It’s been several years since I used a meal kit delivery service (Max and I used to get Blue Apron—also no affiliation), so I’m not sure how far the others have advanced, but Sun Basket is the best as far as I’m concerned. The food is REALLY good, produce is fresh, portions are generous, and I’m always kind of stunned when I look at the calorie counts—each meal is usually somewhere around 500-600 calories but you’d never know and it does not feel at all like diet food. Every week, they put out a menu with 18(!) different meals to choose from, of which you can either pick your selections or let Sun Basket do the work for you by specifying a meal plan. The meal plan thing is AMAZING—there are 8 options like Paleo, Vegetarian, Vegan, Pescatarian…and gluten-free! This is a big deal for me. Bae needs to be gluten-free, so consequently I end up being mostly gluten-free, and figuring out what to cook is hard enough already without throwing dietary restrictions into the mix. Sun Basket’s gluten-free meals have made that transition a billion times easier and unquestionably tastier. You can also skip as many weeks of delivery as you want, get 2, 3, or 4 recipes each week that can feed either 2 or 4 people! I have mine set up for three recipes a week for two people ($78), but it’s easy to bump up to 4 recipes or down to 2 if the spirit moves me. Each delivery comes with a little recipe book containing all the recipes from that week, so you can reconstruct and cook ones that you didn’t even order to try out. They’re actually good enough that you want to do that, for real!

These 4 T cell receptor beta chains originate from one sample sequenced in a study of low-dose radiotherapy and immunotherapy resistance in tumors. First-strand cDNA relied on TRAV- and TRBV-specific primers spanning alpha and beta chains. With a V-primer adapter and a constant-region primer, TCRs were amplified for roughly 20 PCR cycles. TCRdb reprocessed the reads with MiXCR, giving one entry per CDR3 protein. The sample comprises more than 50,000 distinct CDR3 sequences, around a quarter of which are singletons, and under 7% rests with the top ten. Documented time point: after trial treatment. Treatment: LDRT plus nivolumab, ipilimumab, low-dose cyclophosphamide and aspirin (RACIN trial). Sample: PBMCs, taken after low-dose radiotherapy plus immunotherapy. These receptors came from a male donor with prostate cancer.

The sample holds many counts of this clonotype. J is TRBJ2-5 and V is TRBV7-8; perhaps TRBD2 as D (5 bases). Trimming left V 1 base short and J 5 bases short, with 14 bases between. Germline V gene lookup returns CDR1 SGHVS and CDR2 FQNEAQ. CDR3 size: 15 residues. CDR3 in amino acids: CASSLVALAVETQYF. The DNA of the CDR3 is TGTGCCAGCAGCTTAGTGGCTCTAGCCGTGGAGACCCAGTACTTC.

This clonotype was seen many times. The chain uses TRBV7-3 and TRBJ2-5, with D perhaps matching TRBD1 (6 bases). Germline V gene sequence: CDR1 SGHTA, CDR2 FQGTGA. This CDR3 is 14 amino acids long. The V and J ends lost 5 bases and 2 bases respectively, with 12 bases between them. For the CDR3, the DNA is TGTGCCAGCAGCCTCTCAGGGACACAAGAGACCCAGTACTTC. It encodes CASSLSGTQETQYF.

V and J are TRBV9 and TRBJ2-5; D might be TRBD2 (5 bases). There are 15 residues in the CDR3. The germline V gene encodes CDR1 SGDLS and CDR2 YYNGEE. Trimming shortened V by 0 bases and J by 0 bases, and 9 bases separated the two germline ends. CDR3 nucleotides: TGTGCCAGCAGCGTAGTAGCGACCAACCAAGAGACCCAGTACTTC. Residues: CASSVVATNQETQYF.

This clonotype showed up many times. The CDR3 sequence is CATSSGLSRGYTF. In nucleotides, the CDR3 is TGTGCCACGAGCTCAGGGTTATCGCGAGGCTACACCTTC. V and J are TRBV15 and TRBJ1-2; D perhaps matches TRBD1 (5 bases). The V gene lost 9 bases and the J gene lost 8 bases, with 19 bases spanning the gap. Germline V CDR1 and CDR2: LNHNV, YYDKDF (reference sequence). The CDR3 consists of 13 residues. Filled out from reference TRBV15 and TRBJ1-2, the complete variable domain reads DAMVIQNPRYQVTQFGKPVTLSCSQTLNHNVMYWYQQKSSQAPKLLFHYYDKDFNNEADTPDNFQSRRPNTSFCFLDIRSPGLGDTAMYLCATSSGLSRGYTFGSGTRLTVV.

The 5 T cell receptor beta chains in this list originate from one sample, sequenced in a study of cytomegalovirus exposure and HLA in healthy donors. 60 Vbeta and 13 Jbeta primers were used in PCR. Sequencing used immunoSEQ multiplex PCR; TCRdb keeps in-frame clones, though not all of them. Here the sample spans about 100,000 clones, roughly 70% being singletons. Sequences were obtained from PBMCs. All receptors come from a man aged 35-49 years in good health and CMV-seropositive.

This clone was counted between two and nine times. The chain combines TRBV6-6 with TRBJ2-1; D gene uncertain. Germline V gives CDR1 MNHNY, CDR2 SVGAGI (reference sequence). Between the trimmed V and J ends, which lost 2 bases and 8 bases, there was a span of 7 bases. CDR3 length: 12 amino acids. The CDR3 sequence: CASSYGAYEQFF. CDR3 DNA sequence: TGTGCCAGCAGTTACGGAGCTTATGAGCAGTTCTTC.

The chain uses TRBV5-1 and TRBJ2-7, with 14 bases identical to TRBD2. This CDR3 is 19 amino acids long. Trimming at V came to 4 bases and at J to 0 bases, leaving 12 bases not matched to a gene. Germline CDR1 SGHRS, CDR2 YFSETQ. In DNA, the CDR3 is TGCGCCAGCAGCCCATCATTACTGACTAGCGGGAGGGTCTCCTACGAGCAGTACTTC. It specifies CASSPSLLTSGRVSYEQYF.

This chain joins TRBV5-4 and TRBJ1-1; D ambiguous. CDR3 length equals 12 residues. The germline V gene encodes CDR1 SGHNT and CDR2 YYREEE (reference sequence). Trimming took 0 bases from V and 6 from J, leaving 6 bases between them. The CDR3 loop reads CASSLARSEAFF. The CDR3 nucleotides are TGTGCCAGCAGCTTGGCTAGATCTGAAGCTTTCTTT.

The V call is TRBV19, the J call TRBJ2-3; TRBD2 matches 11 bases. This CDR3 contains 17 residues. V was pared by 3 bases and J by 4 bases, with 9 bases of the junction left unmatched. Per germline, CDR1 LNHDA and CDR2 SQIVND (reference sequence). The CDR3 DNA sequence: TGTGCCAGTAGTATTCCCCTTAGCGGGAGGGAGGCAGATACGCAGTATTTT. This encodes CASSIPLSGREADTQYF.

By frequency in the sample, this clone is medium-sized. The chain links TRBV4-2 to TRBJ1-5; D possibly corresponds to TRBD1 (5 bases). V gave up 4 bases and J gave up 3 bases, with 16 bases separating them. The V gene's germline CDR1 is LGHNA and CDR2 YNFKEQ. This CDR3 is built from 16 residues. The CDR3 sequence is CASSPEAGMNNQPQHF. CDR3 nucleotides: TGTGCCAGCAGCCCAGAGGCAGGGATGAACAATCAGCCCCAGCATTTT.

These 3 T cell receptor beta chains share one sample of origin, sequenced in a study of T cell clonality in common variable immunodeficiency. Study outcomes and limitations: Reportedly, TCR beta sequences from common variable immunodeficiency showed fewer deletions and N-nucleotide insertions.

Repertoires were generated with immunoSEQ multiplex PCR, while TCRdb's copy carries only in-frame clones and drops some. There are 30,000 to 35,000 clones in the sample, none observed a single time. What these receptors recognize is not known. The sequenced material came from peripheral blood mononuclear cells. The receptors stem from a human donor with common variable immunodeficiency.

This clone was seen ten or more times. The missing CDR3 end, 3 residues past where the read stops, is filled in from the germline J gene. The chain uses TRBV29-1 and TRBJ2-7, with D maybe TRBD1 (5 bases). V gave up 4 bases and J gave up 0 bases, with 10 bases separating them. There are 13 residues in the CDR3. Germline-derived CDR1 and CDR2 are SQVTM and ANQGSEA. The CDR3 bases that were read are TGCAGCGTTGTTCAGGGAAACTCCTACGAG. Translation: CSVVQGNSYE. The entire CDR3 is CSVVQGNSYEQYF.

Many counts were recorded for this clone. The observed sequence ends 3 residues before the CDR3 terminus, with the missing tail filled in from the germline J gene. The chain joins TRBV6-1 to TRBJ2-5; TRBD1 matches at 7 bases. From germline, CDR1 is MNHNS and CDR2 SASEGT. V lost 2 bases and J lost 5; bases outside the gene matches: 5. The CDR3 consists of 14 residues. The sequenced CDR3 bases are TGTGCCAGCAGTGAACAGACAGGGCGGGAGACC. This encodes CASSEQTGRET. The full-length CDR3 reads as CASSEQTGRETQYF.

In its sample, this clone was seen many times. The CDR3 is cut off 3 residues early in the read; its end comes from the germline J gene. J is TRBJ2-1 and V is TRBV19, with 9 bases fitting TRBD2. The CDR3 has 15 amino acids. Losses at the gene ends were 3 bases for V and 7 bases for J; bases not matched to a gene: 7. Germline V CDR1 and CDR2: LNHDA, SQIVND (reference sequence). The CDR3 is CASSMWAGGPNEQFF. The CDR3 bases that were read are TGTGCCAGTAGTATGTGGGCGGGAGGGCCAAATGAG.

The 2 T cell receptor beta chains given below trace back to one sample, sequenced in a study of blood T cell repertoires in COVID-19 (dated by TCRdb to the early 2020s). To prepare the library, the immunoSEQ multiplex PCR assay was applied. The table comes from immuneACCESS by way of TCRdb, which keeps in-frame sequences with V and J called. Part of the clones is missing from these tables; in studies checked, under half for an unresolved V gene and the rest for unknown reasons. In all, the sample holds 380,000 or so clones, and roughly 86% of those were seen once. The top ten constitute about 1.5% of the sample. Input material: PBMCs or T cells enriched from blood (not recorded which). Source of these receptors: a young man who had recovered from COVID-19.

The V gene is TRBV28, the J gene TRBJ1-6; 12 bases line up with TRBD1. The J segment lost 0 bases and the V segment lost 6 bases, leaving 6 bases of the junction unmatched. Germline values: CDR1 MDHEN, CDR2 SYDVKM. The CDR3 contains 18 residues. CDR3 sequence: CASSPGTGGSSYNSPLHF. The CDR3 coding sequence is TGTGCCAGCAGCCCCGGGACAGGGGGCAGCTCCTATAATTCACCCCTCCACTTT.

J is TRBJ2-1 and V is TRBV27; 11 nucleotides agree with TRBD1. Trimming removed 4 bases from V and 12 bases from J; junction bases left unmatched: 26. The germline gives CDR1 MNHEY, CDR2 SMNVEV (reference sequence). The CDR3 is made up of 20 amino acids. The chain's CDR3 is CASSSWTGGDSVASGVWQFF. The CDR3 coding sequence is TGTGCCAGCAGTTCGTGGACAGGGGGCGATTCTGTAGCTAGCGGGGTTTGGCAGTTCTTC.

The cooking part is nice, by the way. It’s never too complicated, but is involved enough that you really feel like you’ve made something instead of just tossing some pre-measured stuff together. Typically recipes will require 1 or 2 pots/pans and rarely do they call for the use of an oven, which is convenient because I don’t have one. I do have a lil bitty toaster oven, though, and that’s usually fine for whatever the recipe’s asking me to do. It really just works out well all around!
ALSO JUST SAYING: if you were considering trying out Sun Basket, now is a good time because they’re running a promo for $40 off your first order! And if you follow this link to place your order, I’ll get a $40 credit too, which I would not complain about.
Try Sun Basket. Feed me. Win-win.
Annnndddd while I’m just recommending ways to spend your money left and right, I just got a bottle of this stuff and it’s SO GOOD. Expensive and SO GOOD. I’m gonna have to experiment with trying to make my own because I cannot afford for this to be a habit, but I’ve never used something that cleans and protects a wood countertop in one fell swoop, and I just want to smear it all over every wood product I own. Liquid. Motherfucking. GOLD.
So there it is! The irony of gutting a pretty decent kitchen with the goal of building a better kitchen and then ending up living with this for two years isn’t lost on me. But I do feel like this “kitchen” has actually taught me a lot about what I actually need rather than simply want, and has really forced me to evaluate the utility of each and every kitchen item I own—it’s amazing how much extraneous stuff we can justify when we have the space for it. Also, just IMAGINE how luxurious my expanses of countertop will feel after becoming so accustomed to this set-up. I won’t even know what to do with it all.
The ounce of shame I have left will not allow me to show the dishwasher strapped to a stud in the kitchen to keep it from tipping over and draining into a five gallon bucket that I dump in the backyard because the kitchen sink still isn’t plumbed, so I’ll just let your imagination run wild with how fancy that is. Related: what the hell is wrong with all plumbers? That’s not a question that needs an answer, just one that I ponder constantly. LET ME GIVE YOU MONEY TO DO THE THING THAT YOU DO TO MAKE MONEY. PLEASE.
Anyone ever plumbed a kitchen sink? Asking for a friend.